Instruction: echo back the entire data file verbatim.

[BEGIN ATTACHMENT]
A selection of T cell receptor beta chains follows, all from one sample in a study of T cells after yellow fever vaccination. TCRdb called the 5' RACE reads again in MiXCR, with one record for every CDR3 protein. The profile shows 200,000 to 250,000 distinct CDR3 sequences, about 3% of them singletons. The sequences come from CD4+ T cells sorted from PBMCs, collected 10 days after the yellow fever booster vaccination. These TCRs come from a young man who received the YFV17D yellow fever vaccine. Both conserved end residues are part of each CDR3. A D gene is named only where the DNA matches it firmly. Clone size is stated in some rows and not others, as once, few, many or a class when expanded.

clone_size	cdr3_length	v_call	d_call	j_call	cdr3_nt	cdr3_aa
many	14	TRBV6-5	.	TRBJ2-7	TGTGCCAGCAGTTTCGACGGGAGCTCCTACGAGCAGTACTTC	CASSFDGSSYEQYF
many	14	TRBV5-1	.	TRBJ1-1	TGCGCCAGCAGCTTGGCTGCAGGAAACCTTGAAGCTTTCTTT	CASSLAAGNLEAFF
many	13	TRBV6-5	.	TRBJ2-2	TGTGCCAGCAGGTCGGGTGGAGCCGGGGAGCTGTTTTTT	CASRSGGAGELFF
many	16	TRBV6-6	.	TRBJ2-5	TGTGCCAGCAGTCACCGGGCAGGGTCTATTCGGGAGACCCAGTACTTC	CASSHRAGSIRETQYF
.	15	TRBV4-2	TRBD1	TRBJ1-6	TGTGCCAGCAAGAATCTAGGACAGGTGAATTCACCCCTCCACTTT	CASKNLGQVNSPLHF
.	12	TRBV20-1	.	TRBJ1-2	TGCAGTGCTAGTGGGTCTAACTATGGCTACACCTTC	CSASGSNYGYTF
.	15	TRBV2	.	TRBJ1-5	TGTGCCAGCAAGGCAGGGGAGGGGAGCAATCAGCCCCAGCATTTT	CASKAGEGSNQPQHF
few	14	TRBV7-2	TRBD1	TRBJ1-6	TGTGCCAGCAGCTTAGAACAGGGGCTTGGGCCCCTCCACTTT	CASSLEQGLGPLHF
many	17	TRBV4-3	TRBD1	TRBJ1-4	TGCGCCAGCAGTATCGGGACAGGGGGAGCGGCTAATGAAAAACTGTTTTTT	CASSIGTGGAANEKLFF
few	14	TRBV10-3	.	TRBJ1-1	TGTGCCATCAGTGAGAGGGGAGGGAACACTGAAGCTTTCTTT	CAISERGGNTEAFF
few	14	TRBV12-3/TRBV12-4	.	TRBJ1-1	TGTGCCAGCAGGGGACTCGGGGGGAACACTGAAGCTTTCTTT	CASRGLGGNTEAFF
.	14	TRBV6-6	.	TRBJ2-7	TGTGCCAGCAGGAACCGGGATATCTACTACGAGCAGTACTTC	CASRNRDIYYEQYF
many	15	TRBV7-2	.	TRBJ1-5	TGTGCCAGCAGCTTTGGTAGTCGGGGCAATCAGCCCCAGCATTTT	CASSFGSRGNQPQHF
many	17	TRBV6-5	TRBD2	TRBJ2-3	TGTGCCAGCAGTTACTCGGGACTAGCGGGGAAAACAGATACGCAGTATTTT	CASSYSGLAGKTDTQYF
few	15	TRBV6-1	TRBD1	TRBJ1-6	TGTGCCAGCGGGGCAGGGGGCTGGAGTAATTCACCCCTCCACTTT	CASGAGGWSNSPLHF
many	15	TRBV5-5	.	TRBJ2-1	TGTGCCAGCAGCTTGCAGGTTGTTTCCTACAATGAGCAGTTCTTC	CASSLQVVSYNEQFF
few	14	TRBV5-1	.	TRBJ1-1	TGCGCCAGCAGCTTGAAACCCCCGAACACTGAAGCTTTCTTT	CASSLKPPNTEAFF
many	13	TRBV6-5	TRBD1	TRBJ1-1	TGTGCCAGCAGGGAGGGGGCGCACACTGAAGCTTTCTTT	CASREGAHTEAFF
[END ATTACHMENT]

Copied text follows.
A selection of T cell receptor beta chains follows, all from one sample in a study of T cells after yellow fever vaccination. TCRdb called the 5' RACE reads again in MiXCR, with one record for every CDR3 protein. The profile shows 200,000 to 250,000 distinct CDR3 sequences, about 3% of them singletons. The sequences come from CD4+ T cells sorted from PBMCs, collected 10 days after the yellow fever booster vaccination. These TCRs come from a young man who received the YFV17D yellow fever vaccine. Both conserved end residues are part of each CDR3. A D gene is named only where the DNA matches it firmly. Clone size is stated in some rows and not others, as once, few, many or a class when expanded.

clone_size	cdr3_length	v_call	d_call	j_call	cdr3_nt	cdr3_aa
many	14	TRBV6-5	.	TRBJ2-7	TGTGCCAGCAGTTTCGACGGGAGCTCCTACGAGCAGTACTTC	CASSFDGSSYEQYF
many	14	TRBV5-1	.	TRBJ1-1	TGCGCCAGCAGCTTGGCTGCAGGAAACCTTGAAGCTTTCTTT	CASSLAAGNLEAFF
many	13	TRBV6-5	.	TRBJ2-2	TGTGCCAGCAGGTCGGGTGGAGCCGGGGAGCTGTTTTTT	CASRSGGAGELFF
many	16	TRBV6-6	.	TRBJ2-5	TGTGCCAGCAGTCACCGGGCAGGGTCTATTCGGGAGACCCAGTACTTC	CASSHRAGSIRETQYF
.	15	TRBV4-2	TRBD1	TRBJ1-6	TGTGCCAGCAAGAATCTAGGACAGGTGAATTCACCCCTCCACTTT	CASKNLGQVNSPLHF
.	12	TRBV20-1	.	TRBJ1-2	TGCAGTGCTAGTGGGTCTAACTATGGCTACACCTTC	CSASGSNYGYTF
.	15	TRBV2	.	TRBJ1-5	TGTGCCAGCAAGGCAGGGGAGGGGAGCAATCAGCCCCAGCATTTT	CASKAGEGSNQPQHF
few	14	TRBV7-2	TRBD1	TRBJ1-6	TGTGCCAGCAGCTTAGAACAGGGGCTTGGGCCCCTCCACTTT	CASSLEQGLGPLHF
many	17	TRBV4-3	TRBD1	TRBJ1-4	TGCGCCAGCAGTATCGGGACAGGGGGAGCGGCTAATGAAAAACTGTTTTTT	CASSIGTGGAANEKLFF
few	14	TRBV10-3	.	TRBJ1-1	TGTGCCATCAGTGAGAGGGGAGGGAACACTGAAGCTTTCTTT	CAISERGGNTEAFF
few	14	TRBV12-3/TRBV12-4	.	TRBJ1-1	TGTGCCAGCAGGGGACTCGGGGGGAACACTGAAGCTTTCTTT	CASRGLGGNTEAFF
.	14	TRBV6-6	.	TRBJ2-7	TGTGCCAGCAGGAACCGGGATATCTACTACGAGCAGTACTTC	CASRNRDIYYEQYF
many	15	TRBV7-2	.	TRBJ1-5	TGTGCCAGCAGCTTTGGTAGTCGGGGCAATCAGCCCCAGCATTTT	CASSFGSRGNQPQHF
many	17	TRBV6-5	TRBD2	TRBJ2-3	TGTGCCAGCAGTTACTCGGGACTAGCGGGGAAAACAGATACGCAGTATTTT	CASSYSGLAGKTDTQYF
few	15	TRBV6-1	TRBD1	TRBJ1-6	TGTGCCAGCGGGGCAGGGGGCTGGAGTAATTCACCCCTCCACTTT	CASGAGGWSNSPLHF
many	15	TRBV5-5	.	TRBJ2-1	TGTGCCAGCAGCTTGCAGGTTGTTTCCTACAATGAGCAGTTCTTC	CASSLQVVSYNEQFF
few	14	TRBV5-1	.	TRBJ1-1	TGCGCCAGCAGCTTGAAACCCCCGAACACTGAAGCTTTCTTT	CASSLKPPNTEAFF
many	13	TRBV6-5	TRBD1	TRBJ1-1	TGTGCCAGCAGGGAGGGGGCGCACACTGAAGCTTTCTTT	CASREGAHTEAFF